Last Dance of the Butterflies

There is a stillness and heaviness of air
in the lazy drips of last long days
in the teetering weeks that lead to autumn.
Sweetness is sharpest before apples sour

and sky is heaviest,
overfilled with the growing we have done,
humid with clouds of our hot breath,
tired as we are tired from trying to earn the blessings of the sun

exposed summer-long in the clarity of its burning eye
when we too are meant to be our greatest, our most aflame.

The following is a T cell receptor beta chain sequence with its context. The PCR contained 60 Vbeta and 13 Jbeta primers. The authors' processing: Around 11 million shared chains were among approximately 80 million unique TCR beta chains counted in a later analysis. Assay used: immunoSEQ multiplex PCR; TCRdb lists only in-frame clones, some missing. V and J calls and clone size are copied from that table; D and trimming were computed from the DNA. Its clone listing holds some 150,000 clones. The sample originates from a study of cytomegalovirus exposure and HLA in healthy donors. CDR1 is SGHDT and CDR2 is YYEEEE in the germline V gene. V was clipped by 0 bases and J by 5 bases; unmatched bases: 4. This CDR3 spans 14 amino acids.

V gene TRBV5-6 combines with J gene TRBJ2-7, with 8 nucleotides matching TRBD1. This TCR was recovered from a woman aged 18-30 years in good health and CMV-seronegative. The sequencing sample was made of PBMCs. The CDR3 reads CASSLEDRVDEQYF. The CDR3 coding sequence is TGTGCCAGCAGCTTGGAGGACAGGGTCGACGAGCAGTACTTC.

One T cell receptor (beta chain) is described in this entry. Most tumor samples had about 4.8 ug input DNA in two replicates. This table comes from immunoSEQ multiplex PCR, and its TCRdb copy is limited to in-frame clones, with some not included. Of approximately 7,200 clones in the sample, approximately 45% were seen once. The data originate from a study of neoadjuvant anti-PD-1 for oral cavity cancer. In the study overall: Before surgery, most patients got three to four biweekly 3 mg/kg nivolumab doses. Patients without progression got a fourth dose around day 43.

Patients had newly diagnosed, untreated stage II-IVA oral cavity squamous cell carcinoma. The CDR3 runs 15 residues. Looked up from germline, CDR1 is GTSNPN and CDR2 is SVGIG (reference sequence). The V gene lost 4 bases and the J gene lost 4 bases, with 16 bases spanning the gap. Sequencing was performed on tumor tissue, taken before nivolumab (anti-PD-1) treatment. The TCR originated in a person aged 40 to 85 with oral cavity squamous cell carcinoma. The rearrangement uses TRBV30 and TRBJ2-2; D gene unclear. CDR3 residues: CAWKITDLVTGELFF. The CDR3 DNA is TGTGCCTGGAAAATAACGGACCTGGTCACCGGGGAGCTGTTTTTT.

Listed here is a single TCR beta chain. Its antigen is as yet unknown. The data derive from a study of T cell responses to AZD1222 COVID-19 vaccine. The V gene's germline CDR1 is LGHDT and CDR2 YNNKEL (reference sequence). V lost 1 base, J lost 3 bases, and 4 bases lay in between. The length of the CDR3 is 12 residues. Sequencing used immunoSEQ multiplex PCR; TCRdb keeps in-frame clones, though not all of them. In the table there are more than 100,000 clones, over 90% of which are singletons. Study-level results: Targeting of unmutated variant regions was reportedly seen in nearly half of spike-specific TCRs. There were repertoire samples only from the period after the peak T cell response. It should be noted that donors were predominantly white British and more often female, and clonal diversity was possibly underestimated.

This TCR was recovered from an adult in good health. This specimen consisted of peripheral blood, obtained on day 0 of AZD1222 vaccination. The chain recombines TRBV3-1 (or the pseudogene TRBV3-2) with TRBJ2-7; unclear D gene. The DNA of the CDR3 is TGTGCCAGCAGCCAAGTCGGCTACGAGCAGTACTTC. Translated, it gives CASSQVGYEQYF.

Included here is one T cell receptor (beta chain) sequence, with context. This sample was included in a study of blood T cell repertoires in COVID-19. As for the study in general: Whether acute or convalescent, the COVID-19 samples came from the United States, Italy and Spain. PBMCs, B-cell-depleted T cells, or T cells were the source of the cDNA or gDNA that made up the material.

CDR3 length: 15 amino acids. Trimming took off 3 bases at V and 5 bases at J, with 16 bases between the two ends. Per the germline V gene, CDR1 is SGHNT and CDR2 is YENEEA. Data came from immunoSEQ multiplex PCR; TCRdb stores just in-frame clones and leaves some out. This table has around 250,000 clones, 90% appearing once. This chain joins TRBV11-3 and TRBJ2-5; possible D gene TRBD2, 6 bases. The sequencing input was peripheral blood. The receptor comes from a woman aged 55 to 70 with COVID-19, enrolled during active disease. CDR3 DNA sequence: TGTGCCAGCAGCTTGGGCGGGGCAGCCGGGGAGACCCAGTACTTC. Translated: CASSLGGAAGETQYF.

Butterflies laze on the heights
of brightest flowers that mirror their pigments

easing to rest now, their glory told,
only occasionally fanning their wings,
as though heat subsides,
to pay final visits to blooms they bloomed with,

drifting gently about their patch of meadow
in hazy circles from nectar to nectar
with the casual, melancholy trust
of old friends soon to part,

as family of their flutter farewell petals of their own.
It is as though
this last dance of the butterflies
turns the seasons,

the world’s colours from green to gold.

Nicola Currie
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